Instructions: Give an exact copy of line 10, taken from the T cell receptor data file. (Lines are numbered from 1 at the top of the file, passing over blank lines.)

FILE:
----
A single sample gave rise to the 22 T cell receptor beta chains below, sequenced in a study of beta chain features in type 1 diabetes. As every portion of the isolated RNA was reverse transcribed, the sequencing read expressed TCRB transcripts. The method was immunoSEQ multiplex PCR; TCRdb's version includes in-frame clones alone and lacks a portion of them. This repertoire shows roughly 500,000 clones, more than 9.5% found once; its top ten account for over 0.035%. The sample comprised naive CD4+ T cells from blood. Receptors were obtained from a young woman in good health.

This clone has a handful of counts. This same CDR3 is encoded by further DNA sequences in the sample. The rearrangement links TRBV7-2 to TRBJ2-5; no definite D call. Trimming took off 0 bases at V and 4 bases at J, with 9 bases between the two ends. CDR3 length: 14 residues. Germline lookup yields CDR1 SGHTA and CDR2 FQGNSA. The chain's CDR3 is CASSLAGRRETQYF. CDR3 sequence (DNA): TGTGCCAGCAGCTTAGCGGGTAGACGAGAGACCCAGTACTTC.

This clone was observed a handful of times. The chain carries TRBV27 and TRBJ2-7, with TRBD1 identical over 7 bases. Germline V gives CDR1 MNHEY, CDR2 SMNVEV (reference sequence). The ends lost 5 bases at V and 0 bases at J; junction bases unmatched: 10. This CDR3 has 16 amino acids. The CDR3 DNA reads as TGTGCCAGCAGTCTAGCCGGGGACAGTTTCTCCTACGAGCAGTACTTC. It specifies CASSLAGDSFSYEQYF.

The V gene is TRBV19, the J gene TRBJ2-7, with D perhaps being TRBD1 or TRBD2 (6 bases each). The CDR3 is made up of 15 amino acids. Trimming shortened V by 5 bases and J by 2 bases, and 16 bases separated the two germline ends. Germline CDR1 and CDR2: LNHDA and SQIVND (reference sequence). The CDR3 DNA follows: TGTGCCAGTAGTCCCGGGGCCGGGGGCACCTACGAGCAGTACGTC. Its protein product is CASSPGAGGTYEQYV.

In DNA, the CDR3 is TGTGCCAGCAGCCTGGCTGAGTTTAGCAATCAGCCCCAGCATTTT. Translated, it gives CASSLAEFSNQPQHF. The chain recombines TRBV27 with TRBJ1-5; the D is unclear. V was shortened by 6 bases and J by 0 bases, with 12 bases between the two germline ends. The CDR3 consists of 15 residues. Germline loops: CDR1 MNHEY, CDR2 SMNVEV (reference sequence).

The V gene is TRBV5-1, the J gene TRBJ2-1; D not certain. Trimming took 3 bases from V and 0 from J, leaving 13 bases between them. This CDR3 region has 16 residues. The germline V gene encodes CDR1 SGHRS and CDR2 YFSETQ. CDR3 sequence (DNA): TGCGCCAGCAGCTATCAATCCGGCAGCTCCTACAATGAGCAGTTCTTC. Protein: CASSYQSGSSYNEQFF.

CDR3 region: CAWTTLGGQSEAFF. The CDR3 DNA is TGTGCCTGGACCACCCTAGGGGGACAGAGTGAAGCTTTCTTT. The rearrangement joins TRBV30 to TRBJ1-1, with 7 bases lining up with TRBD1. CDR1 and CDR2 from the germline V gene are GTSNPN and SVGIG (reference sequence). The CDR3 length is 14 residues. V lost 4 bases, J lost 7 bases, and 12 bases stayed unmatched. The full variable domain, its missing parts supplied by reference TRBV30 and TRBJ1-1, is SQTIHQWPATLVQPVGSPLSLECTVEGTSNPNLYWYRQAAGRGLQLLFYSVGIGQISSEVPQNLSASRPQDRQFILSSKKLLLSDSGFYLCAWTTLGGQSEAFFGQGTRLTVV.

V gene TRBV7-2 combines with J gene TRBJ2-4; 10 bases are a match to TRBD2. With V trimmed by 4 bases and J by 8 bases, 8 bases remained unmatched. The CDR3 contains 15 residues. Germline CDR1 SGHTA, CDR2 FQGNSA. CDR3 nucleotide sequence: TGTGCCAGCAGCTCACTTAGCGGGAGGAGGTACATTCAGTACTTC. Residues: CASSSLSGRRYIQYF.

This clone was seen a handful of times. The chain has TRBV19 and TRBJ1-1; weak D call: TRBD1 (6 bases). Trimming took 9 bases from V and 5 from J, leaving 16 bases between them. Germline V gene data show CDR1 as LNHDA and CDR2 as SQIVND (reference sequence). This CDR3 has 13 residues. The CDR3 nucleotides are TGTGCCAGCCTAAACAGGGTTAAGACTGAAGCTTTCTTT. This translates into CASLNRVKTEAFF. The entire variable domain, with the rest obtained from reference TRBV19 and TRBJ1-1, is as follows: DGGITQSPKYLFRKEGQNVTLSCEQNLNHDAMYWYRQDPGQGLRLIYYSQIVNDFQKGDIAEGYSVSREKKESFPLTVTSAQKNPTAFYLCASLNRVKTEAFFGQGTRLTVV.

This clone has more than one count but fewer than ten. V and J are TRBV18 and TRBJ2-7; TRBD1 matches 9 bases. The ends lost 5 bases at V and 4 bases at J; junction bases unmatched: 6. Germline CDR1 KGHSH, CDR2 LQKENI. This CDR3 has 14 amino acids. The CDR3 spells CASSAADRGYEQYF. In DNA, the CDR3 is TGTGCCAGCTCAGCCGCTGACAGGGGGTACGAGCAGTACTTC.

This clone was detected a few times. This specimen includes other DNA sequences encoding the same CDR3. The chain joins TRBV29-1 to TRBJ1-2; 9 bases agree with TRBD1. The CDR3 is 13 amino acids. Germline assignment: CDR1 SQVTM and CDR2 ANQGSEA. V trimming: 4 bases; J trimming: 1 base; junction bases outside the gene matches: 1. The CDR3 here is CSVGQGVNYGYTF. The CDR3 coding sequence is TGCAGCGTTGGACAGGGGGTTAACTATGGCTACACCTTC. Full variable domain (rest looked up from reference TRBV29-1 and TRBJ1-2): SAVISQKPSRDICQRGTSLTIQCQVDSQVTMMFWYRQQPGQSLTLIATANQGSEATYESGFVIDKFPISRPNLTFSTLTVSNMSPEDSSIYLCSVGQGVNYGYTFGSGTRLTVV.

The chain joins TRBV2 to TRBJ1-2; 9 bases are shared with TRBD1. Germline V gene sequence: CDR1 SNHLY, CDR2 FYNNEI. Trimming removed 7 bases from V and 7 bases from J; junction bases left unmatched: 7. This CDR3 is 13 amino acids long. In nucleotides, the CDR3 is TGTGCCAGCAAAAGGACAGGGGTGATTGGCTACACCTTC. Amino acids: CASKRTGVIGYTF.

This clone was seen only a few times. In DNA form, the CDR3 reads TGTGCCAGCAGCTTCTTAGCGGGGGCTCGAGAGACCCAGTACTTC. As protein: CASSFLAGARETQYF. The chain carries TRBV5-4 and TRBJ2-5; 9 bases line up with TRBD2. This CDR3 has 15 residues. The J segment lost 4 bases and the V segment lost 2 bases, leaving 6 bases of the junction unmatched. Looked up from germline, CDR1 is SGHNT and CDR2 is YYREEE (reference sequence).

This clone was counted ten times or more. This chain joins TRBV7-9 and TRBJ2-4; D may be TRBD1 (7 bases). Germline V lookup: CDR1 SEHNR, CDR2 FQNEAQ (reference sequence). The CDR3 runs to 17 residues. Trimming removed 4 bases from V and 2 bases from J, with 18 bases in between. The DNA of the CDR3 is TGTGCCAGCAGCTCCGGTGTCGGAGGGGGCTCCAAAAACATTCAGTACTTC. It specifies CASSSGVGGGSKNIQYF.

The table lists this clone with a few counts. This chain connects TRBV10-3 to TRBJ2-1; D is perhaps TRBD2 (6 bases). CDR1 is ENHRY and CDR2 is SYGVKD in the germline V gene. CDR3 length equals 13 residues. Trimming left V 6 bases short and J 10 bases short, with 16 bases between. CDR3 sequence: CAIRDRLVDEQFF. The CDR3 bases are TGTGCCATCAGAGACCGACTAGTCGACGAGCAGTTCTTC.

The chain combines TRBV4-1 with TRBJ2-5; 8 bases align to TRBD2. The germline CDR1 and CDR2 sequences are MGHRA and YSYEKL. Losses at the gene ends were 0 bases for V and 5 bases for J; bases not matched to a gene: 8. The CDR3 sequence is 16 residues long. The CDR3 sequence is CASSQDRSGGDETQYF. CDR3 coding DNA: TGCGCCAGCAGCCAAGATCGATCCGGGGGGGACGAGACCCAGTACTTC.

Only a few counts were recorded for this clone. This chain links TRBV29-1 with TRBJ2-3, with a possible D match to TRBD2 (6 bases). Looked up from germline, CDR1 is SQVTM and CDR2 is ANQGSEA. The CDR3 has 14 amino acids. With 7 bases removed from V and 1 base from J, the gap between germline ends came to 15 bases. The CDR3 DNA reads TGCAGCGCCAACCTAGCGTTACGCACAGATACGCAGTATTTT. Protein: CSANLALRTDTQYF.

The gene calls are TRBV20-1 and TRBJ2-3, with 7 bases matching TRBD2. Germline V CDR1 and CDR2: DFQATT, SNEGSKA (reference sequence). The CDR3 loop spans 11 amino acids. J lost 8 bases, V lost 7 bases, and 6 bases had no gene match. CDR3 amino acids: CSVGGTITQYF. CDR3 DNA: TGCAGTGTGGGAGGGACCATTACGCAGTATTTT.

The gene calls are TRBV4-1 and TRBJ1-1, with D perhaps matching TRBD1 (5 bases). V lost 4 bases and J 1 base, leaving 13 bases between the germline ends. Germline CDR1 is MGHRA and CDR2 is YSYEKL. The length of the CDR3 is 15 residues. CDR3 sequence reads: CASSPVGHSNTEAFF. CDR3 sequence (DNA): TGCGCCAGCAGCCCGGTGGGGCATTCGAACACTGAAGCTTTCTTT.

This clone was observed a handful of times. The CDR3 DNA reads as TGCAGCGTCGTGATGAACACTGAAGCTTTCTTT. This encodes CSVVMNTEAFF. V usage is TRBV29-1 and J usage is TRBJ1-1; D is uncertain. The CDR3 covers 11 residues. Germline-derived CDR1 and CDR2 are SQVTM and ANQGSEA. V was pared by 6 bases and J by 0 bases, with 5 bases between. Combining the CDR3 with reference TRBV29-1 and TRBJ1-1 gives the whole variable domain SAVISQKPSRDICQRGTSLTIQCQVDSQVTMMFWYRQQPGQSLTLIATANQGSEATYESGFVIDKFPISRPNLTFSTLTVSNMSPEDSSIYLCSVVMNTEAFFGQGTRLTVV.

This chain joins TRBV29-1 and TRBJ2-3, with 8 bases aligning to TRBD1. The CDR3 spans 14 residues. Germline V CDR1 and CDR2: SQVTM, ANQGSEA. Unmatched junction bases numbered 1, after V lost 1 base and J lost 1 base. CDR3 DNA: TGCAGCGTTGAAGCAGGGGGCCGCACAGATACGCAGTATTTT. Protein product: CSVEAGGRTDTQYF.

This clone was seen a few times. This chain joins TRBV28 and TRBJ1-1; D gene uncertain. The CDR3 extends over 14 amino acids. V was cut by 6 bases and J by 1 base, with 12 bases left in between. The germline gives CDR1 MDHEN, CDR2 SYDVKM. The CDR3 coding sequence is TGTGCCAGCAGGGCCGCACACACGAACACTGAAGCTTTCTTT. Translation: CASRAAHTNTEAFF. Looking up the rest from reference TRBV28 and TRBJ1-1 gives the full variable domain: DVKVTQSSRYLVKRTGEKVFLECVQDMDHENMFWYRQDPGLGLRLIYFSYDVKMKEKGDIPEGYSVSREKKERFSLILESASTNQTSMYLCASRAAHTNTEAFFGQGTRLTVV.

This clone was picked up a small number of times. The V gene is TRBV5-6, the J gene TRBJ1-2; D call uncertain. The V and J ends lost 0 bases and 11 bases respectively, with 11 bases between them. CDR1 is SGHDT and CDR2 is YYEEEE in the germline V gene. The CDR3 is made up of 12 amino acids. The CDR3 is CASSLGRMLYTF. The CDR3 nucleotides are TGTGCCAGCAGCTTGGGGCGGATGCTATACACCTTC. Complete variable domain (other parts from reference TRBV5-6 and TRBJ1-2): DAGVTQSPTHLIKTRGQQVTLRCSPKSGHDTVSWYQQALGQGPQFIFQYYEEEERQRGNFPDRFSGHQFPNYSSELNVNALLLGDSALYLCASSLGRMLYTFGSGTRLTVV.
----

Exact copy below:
This clone has more than one count but fewer than ten. V and J are TRBV18 and TRBJ2-7; TRBD1 matches 9 bases. The ends lost 5 bases at V and 4 bases at J; junction bases unmatched: 6. Germline CDR1 KGHSH, CDR2 LQKENI. This CDR3 has 14 amino acids. The CDR3 spells CASSAADRGYEQYF. In DNA, the CDR3 is TGTGCCAGCTCAGCCGCTGACAGGGGGTACGAGCAGTACTTC.